A New Take on Emotional Eating

A New Take on Emotional Eating by Theresa Nicassio #WUVIP #BlogOfTheDay #EmotionalEating

You know, pigs get a bad wrap! Curious at heart and thought by many to be among the smartest of animals on the planet, pigs are actually very much into cleanliness. If you’ve ever spent time with pigs, you know that they can be very affectionate. And, contrary to popular belief, they are actually unable to sweat and actually have a lot to teach us about how to mindfully relishing each bite of food that we eat. And yet, these amazing beings are often accused of horrific acts that are simply not based in reality. Given what I have learned about pigs (and I want to learn a whole lot more!), they may be our future wisdom gurus!

Along these lines, as a psychologist and author, I have stumbled onto discovering more reasons to live like a pig. In fact, pigs may offer us an unexpected pathway to greater happiness.

Since the release of my book this past fall, I have been doing a lot of traveling and speaking about a very popular topic—“Emotional Eating,” one of our culture’s most socially-sanctioned weapons of shame.

We have become really good at paradoxically enticing ourselves and each other with food, associating it with love and joy and all that is good, while at the same time communicating countless messages of fear about what will happen if we take in too much of that which we have grown to learn can make us feel so good inside and connected with others.

The funny (or not-so-funny) thing is that every person on the planet is actually an “emotional eater.” If Pavlov’s dogs salivate to a little bell that they learned was associated with food, just imagine how many associations with food we develop over a lifetime. I want to encourage everyone to stop trying to banish emotional eating. This notion is not only unrealistic, but it is actually inhumane as well.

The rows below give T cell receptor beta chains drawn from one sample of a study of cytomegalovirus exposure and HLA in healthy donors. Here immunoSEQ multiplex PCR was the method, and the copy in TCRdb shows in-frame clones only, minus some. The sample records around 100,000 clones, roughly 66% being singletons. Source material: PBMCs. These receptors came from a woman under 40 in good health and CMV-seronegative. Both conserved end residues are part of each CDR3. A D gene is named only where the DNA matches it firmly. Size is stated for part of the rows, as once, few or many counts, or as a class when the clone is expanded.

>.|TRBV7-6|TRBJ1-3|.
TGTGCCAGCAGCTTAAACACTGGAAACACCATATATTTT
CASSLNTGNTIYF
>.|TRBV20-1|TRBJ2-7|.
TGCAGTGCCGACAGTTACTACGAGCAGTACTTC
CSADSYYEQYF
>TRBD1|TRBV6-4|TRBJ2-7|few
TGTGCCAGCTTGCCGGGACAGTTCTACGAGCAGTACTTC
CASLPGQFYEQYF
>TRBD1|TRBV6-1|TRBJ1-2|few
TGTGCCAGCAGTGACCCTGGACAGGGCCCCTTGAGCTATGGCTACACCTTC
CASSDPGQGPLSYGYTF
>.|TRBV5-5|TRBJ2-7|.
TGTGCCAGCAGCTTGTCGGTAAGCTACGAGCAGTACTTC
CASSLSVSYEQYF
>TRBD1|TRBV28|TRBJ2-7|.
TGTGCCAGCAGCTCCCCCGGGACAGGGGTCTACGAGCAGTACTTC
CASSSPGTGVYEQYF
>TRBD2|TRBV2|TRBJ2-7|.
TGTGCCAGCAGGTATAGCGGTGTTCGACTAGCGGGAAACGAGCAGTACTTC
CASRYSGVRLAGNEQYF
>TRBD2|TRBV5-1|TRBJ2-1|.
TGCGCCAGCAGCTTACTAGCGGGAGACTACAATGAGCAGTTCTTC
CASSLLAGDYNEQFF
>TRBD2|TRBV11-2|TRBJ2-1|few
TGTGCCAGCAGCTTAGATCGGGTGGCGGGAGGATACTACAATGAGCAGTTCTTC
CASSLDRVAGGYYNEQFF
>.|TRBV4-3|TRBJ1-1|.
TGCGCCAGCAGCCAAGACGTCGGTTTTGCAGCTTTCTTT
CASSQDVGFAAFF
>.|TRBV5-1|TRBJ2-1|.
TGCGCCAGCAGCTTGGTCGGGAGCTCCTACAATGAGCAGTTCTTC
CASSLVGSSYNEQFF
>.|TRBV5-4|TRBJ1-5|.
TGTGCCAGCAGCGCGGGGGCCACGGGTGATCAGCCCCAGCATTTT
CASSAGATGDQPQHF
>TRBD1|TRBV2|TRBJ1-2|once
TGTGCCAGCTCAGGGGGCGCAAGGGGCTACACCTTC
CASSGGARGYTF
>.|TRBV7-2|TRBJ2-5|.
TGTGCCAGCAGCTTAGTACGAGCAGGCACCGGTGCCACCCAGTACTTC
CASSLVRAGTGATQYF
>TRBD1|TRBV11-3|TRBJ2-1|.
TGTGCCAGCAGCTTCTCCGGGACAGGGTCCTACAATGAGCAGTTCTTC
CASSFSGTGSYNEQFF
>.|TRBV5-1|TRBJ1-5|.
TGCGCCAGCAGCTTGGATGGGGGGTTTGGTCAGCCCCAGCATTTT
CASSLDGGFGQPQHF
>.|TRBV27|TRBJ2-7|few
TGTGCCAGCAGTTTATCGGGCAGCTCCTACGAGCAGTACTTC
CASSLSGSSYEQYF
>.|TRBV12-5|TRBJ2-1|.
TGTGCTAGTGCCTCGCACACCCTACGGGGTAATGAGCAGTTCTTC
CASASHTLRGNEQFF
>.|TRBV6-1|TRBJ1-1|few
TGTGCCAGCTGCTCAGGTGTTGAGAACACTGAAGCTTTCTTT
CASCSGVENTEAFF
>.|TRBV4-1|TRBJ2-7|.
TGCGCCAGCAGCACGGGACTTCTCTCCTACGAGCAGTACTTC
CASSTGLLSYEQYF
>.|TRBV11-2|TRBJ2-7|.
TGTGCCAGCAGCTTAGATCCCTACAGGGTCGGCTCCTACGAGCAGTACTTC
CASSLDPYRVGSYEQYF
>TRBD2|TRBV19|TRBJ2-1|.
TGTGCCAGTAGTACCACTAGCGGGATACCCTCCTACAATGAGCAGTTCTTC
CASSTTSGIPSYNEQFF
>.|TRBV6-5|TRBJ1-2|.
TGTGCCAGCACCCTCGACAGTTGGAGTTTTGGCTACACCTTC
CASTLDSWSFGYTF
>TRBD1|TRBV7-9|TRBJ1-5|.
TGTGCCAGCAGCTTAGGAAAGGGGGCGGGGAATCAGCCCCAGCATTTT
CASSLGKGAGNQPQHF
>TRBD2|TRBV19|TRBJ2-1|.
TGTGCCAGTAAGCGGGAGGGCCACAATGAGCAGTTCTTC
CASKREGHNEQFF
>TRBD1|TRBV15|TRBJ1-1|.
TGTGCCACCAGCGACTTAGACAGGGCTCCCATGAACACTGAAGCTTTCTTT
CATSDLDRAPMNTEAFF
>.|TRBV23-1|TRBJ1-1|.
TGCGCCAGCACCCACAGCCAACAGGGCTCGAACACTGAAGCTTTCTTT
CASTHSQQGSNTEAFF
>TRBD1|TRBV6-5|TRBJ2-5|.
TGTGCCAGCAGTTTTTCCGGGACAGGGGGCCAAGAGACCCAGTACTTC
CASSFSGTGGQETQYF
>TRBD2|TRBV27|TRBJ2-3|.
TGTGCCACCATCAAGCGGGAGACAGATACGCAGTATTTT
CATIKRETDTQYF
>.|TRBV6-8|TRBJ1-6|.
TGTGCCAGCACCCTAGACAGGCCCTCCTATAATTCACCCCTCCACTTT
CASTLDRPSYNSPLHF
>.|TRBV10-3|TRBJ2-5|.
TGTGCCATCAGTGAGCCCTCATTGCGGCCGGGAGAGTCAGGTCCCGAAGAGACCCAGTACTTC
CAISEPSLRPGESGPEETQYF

This being said, we can all agree that there are times when our emotional eating goes a bit off the deep end and causes our problems. Really, one of the biggest causes for this slippery slope is the over-reliance on food for pleasure. The solution to this problem is really quite simple—we need to learn to INDULGE MORE in the multitude of other pleasures that life has to offer!

In addition to what I call “pleasure-deprivation” (or “distortion”), there are other emotional factors that also contribute to emotional eating when we get down to the root cause.

I would say that two of the greatest underlying causes of the discomfort that fuels emotional eating are the natural need and longing for connection through inclusivity, and a need for a boost in the mindset of gratitude.

I’m crazy-passionate about the importance of inclusivity; there’s a reason why exclusion is the most common and damaging form of bullying. We all need to know that we matter and to let others know that they matter too. We communicate “mattering” through our inclusive and generous actions. It’s really easy to do, once we clarify our intention to do so.

Of course, the mindset of gratitude is fast becoming a well-known essential ingredient to happiness, without dispute. What many don’t realize, though, is that gratitude has the power to counter the entitlement and victim mentality as well! In my work as a psychologist, I’ve discovered that when we are in gratitude, it is literally impossible to feel like a victim at the same time. I love that! We might be able to bounce back and forth between the two, but simultaneously, it just doesn’t work. Try it sometime and you’ll see what I mean.

In a nutshell, Pleasure, Inclusivity & Gratitude (PIG) are critical ingredients for Happiness. Yes, our beautiful bovine has again shown its curly tail of insight.

So, instead of continuing to collude with a culture that has become lost in fast-food, technology and habit-driven mindless living practices, we can all choose to PIG-Out and indulge more in the simplest of pleasures and kind living practices, choosing to live in a way that celebrates connection, pleasure and joy through mindful and appreciative living.”

I’m in, are you?

– Theresa

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